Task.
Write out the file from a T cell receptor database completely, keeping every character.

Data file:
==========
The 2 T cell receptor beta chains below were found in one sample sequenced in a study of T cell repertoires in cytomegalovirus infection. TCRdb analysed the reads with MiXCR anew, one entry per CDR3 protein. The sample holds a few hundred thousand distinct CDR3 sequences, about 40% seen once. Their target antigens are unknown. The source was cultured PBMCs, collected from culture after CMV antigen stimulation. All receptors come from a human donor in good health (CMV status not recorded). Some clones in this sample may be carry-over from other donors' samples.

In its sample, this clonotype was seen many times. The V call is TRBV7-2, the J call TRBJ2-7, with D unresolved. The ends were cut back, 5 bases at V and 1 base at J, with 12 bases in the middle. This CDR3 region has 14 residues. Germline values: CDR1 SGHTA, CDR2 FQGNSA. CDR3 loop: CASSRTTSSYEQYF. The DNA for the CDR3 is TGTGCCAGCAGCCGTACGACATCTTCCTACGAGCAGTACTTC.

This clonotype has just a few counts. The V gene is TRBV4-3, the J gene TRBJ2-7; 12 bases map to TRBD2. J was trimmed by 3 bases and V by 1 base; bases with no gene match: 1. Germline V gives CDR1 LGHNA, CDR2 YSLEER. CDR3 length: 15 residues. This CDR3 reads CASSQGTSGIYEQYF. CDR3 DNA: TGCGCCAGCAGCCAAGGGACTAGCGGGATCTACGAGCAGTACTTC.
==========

The 2 T cell receptor beta chains below were found in one sample sequenced in a study of T cell repertoires in cytomegalovirus infection. TCRdb analysed the reads with MiXCR anew, one entry per CDR3 protein. The sample holds a few hundred thousand distinct CDR3 sequences, about 40% seen once. Their target antigens are unknown. The source was cultured PBMCs, collected from culture after CMV antigen stimulation. All receptors come from a human donor in good health (CMV status not recorded). Some clones in this sample may be carry-over from other donors' samples.

In its sample, this clonotype was seen many times. The V call is TRBV7-2, the J call TRBJ2-7, with D unresolved. The ends were cut back, 5 bases at V and 1 base at J, with 12 bases in the middle. This CDR3 region has 14 residues. Germline values: CDR1 SGHTA, CDR2 FQGNSA. CDR3 loop: CASSRTTSSYEQYF. The DNA for the CDR3 is TGTGCCAGCAGCCGTACGACATCTTCCTACGAGCAGTACTTC.

This clonotype has just a few counts. The V gene is TRBV4-3, the J gene TRBJ2-7; 12 bases map to TRBD2. J was trimmed by 3 bases and V by 1 base; bases with no gene match: 1. Germline V gives CDR1 LGHNA, CDR2 YSLEER. CDR3 length: 15 residues. This CDR3 reads CASSQGTSGIYEQYF. CDR3 DNA: TGCGCCAGCAGCCAAGGGACTAGCGGGATCTACGAGCAGTACTTC.